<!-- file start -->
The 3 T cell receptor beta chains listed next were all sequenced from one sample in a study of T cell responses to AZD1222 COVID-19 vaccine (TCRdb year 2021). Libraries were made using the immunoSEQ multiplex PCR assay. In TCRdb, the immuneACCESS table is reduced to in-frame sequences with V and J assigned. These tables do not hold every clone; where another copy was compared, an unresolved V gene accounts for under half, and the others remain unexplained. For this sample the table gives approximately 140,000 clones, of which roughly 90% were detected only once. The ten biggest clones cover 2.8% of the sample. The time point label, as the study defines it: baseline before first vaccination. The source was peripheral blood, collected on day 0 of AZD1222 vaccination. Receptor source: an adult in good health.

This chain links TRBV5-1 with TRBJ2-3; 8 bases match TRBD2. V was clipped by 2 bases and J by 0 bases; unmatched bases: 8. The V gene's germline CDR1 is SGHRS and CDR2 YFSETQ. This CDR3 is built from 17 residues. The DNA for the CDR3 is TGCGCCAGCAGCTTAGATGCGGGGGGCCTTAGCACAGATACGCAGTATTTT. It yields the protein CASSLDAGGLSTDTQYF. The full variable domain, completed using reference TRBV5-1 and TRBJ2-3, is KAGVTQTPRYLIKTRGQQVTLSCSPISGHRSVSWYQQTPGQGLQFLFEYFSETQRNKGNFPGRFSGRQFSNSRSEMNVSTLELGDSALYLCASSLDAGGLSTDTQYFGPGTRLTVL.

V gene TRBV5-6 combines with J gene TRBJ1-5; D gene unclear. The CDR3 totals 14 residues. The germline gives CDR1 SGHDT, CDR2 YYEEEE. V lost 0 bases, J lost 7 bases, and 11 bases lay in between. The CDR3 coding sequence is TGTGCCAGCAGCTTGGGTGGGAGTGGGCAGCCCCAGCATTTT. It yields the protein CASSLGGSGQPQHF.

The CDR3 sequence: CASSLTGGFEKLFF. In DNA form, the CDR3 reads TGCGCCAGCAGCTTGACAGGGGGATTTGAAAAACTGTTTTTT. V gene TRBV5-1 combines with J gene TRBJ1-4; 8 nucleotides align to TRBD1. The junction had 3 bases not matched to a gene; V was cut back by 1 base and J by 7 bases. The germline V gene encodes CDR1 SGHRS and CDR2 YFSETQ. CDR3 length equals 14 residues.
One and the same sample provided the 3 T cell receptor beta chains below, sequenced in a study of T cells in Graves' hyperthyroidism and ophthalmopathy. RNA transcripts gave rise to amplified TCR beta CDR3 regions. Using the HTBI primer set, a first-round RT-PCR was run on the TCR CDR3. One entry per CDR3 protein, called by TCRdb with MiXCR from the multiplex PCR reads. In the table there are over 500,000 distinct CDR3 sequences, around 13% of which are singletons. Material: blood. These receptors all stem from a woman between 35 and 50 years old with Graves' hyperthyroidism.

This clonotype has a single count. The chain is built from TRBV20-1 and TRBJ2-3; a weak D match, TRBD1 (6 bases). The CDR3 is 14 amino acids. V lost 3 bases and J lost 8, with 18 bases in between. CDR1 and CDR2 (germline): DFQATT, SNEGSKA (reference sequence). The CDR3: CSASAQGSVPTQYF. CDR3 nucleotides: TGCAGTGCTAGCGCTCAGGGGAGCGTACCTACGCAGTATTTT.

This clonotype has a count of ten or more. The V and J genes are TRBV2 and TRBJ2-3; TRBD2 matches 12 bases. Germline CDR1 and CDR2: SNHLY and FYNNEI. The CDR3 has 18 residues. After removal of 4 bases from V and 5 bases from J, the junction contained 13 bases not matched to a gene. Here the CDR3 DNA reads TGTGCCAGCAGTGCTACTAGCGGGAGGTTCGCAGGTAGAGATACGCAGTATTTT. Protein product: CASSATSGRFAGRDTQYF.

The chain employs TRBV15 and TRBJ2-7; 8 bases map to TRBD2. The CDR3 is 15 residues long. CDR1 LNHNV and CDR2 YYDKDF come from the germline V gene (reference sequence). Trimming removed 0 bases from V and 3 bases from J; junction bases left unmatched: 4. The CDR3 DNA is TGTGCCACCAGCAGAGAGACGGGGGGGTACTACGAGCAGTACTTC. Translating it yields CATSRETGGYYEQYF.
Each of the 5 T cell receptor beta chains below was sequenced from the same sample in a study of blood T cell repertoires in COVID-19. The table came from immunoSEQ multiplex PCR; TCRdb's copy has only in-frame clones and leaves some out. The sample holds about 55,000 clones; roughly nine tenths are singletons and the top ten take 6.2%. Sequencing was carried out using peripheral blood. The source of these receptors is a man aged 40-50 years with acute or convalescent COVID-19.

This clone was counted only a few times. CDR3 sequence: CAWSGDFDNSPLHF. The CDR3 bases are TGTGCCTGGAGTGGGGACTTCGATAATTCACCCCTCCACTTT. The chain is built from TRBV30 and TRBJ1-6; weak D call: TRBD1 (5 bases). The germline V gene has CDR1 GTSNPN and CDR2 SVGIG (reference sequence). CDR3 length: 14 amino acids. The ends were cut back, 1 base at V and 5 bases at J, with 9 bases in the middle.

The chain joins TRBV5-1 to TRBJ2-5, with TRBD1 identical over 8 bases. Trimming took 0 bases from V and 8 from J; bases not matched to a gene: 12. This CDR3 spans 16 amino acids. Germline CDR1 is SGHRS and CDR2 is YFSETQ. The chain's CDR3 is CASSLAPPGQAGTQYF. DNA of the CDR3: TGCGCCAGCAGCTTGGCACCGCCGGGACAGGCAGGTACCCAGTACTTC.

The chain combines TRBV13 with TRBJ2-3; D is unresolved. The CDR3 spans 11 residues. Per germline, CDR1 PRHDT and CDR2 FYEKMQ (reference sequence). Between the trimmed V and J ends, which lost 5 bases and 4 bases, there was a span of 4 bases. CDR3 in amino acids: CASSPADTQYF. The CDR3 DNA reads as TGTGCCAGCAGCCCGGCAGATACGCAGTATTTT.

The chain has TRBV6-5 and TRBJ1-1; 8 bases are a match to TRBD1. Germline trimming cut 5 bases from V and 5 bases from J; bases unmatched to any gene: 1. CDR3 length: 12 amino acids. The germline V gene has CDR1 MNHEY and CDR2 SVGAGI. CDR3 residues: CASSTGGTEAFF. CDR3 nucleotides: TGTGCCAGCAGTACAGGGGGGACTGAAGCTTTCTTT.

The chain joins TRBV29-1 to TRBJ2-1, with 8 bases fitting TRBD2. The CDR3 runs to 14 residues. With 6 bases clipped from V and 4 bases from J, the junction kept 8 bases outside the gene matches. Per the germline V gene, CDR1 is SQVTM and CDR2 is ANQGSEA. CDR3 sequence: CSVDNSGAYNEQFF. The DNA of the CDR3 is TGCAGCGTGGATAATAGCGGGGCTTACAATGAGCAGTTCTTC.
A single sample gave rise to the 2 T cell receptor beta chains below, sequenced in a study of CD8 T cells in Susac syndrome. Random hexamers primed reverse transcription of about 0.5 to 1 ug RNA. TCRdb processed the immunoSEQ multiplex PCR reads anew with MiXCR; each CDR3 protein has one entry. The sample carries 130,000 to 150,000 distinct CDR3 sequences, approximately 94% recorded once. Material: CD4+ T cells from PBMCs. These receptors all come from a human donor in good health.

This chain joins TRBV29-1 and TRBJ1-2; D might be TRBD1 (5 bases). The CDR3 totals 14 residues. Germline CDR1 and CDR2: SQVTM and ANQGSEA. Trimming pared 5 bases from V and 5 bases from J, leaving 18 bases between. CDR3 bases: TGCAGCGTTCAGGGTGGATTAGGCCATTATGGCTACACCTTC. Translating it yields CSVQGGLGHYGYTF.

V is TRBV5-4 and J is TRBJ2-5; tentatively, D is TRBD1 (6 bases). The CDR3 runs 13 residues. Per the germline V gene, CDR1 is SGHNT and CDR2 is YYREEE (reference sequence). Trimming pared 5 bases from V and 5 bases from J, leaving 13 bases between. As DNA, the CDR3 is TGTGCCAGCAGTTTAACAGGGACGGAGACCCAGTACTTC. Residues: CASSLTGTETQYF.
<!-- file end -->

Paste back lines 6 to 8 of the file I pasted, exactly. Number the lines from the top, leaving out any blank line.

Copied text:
This clonotype has a single count. The chain is built from TRBV20-1 and TRBJ2-3; a weak D match, TRBD1 (6 bases). The CDR3 is 14 amino acids. V lost 3 bases and J lost 8, with 18 bases in between. CDR1 and CDR2 (germline): DFQATT, SNEGSKA (reference sequence). The CDR3: CSASAQGSVPTQYF. CDR3 nucleotides: TGCAGTGCTAGCGCTCAGGGGAGCGTACCTACGCAGTATTTT.

This clonotype has a count of ten or more. The V and J genes are TRBV2 and TRBJ2-3; TRBD2 matches 12 bases. Germline CDR1 and CDR2: SNHLY and FYNNEI. The CDR3 has 18 residues. After removal of 4 bases from V and 5 bases from J, the junction contained 13 bases not matched to a gene. Here the CDR3 DNA reads TGTGCCAGCAGTGCTACTAGCGGGAGGTTCGCAGGTAGAGATACGCAGTATTTT. Protein product: CASSATSGRFAGRDTQYF.

The chain employs TRBV15 and TRBJ2-7; 8 bases map to TRBD2. The CDR3 is 15 residues long. CDR1 LNHNV and CDR2 YYDKDF come from the germline V gene (reference sequence). Trimming removed 0 bases from V and 3 bases from J; junction bases left unmatched: 4. The CDR3 DNA is TGTGCCACCAGCAGAGAGACGGGGGGGTACTACGAGCAGTACTTC. Translating it yields CATSRETGGYYEQYF.